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Southridge graduate earns Truman Scholarship

Andrew Lubash is first UO student to get award since 1992


by: SUBMITTED PHOTO - Andrew Lubash of Beaverton earned the prestigious Truman Scholarship, making him the first University of Oregon student to get the award since 1992 and eighth ever.When Andrew Lubash of Beaverton found out he’d become a Truman Scholar on Monday, he was in economics class at the University of Oregon. Two days earlier than he was expecting, the university president, dean of students, administrators who helped him through the process, professors, and numerous other faculty surprised Lubash with the life-altering news.

“The best way to describe how I felt is to compare it to when I’m running a race,” said Lubash. “You can’t really feel what’s going on around you because it’s going so fast, but you’re moving in slow motion.”

So, in front of a class of 150 students, the Southridge High School graduate learned he was a recipient of the $30,000 scholarship, which he intends to use for graduate school at Georgetown Law.

The Truman Scholarship program is a memorial to the late president Harry S. Truman. Its purpose is to develop new generations of public service leaders and “change agents,” who will help shape public policy in the future.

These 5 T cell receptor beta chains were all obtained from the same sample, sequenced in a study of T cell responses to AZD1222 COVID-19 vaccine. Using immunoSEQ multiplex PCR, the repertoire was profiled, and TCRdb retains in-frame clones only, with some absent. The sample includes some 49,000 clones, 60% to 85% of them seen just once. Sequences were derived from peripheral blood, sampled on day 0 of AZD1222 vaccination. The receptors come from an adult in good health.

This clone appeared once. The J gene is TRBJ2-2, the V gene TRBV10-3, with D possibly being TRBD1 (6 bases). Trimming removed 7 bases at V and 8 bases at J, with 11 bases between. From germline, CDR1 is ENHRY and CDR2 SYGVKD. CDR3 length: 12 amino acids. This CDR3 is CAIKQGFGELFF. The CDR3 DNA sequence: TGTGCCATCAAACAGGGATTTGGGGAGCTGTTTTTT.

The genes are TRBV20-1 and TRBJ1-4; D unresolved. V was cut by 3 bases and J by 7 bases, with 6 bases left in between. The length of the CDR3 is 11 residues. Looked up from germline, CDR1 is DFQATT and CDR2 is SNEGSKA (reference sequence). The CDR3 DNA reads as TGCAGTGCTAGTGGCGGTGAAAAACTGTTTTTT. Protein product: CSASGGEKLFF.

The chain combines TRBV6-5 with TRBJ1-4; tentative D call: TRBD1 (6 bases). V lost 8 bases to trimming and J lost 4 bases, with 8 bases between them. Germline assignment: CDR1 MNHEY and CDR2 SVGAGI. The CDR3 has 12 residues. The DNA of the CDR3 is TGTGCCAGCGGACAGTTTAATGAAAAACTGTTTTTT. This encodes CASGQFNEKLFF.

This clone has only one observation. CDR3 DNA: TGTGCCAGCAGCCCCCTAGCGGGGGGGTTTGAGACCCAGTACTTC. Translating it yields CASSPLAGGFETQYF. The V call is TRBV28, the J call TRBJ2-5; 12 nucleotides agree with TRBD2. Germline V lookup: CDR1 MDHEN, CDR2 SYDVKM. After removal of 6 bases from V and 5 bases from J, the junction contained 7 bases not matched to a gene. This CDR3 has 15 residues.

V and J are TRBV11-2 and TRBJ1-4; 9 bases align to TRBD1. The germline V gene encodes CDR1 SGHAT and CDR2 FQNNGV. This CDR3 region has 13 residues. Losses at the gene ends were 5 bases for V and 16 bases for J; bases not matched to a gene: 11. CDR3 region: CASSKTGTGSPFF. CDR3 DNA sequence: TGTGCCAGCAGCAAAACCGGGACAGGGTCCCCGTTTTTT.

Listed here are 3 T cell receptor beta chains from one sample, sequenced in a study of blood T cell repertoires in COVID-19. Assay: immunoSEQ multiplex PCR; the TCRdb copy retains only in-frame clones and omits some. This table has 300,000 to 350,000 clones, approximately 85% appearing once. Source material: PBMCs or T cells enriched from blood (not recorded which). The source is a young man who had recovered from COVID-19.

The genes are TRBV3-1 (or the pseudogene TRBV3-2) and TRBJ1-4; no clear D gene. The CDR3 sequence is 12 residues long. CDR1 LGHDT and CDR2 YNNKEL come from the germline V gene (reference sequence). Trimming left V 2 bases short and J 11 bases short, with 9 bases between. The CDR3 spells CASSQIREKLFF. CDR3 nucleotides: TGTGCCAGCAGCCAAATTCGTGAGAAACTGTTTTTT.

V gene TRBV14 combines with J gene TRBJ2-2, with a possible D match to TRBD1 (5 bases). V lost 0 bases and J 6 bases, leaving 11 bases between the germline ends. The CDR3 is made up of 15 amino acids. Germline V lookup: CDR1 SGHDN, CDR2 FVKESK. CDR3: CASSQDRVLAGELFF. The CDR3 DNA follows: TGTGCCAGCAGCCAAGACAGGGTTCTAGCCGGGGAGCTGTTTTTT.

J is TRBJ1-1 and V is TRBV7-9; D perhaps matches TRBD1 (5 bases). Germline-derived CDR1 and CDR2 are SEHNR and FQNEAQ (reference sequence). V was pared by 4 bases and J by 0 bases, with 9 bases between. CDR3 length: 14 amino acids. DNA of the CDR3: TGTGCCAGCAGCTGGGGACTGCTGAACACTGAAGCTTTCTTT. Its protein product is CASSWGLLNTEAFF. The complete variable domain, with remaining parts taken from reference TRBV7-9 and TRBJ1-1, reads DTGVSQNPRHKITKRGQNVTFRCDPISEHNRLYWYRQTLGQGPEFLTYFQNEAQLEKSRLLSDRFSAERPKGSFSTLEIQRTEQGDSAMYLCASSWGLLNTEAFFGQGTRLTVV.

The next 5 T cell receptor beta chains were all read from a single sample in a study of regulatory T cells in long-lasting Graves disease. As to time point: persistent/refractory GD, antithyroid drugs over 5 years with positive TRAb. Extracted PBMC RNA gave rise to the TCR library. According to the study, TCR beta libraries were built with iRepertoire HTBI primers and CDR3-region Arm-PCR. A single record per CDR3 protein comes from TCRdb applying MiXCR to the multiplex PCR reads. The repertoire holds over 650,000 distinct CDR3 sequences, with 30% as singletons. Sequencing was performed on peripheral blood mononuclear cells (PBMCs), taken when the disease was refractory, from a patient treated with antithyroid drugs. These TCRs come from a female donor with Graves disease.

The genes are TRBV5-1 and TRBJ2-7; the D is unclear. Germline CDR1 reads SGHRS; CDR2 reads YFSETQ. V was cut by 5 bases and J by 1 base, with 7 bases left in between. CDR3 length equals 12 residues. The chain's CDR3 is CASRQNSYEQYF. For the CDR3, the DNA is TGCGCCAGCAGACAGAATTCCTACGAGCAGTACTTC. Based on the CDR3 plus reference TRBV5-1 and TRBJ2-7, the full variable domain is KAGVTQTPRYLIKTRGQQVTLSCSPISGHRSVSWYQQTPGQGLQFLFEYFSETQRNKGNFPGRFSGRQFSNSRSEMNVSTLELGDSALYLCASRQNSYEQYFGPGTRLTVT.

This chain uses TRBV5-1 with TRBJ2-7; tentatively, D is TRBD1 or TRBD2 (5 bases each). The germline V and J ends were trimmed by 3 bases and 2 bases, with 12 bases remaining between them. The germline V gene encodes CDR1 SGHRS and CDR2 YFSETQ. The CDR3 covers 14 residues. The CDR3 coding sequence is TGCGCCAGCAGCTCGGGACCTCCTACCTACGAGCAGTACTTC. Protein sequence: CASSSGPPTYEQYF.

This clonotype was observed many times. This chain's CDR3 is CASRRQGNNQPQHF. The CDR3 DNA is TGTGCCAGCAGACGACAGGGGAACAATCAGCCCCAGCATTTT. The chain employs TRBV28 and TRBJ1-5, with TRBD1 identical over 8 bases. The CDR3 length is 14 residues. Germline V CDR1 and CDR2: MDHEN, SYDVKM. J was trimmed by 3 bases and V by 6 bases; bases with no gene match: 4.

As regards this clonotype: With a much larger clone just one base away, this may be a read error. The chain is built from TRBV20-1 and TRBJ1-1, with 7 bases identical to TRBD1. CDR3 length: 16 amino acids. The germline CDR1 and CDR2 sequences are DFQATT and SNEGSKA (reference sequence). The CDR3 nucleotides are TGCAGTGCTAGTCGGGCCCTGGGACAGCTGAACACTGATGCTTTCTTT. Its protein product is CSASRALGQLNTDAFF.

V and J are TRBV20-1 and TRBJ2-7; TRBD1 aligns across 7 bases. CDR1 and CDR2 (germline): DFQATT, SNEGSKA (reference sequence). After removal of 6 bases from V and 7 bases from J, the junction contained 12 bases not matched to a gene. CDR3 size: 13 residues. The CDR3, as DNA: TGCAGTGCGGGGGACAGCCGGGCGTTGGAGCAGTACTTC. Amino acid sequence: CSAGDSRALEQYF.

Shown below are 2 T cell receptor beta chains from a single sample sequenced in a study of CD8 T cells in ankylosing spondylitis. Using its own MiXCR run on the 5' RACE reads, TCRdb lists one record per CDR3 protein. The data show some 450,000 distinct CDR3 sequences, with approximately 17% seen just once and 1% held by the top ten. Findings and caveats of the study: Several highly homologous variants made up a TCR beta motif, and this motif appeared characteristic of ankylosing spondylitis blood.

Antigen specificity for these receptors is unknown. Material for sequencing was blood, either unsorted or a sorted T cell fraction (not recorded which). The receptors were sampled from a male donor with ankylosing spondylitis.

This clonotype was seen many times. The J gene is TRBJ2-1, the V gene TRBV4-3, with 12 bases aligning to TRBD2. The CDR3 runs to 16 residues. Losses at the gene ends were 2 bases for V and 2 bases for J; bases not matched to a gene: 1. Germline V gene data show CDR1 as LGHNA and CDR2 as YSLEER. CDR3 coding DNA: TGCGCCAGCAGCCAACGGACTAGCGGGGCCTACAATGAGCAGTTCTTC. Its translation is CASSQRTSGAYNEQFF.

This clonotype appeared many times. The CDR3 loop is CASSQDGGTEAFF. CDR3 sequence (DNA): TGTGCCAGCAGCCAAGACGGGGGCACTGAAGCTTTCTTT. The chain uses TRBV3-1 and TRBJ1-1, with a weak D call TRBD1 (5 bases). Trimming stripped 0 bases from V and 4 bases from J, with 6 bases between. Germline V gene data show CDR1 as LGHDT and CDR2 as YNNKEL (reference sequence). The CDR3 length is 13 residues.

The first UO student to earn the award since 1992, and only the eighth ever, Lubash is a double major in economics and political science with a 3.95 GPA in the Clark Honors College. Since his freshman year, he’s been involved with the Student Senate and is currently running for another seat.

“Andrew is an outstanding student, and he’s exceptional in his commitment to community service and activism, so he's an excellent person for this award,” said Dan Tichenor, a Philip H. Knight professor of social science and senior faculty fellow at the Wayne Morse Center for Law and Politics.

Even with his accomplishments, Lubash felt the award was beyond his reach. For a year, he worked on his application, which ended up being about 15 pages long. When he finally submitted it in February, winning still didn’t seem possible.

“I never felt that someone like me would ever win such a prestigious award, especially when it felt like I had only heard about it on a whim and applied just to give it a shot,” Lubash said. “The money will certainly ease the burden of graduate school and student loans, but more than that are the amazing people that I will meet along the way, and the leadership and intellectual development I’ll receive.”

Lubash hopes to pursue a career in civil rights at the state or national level, possibly as a policy advocate or government relations lawyer.



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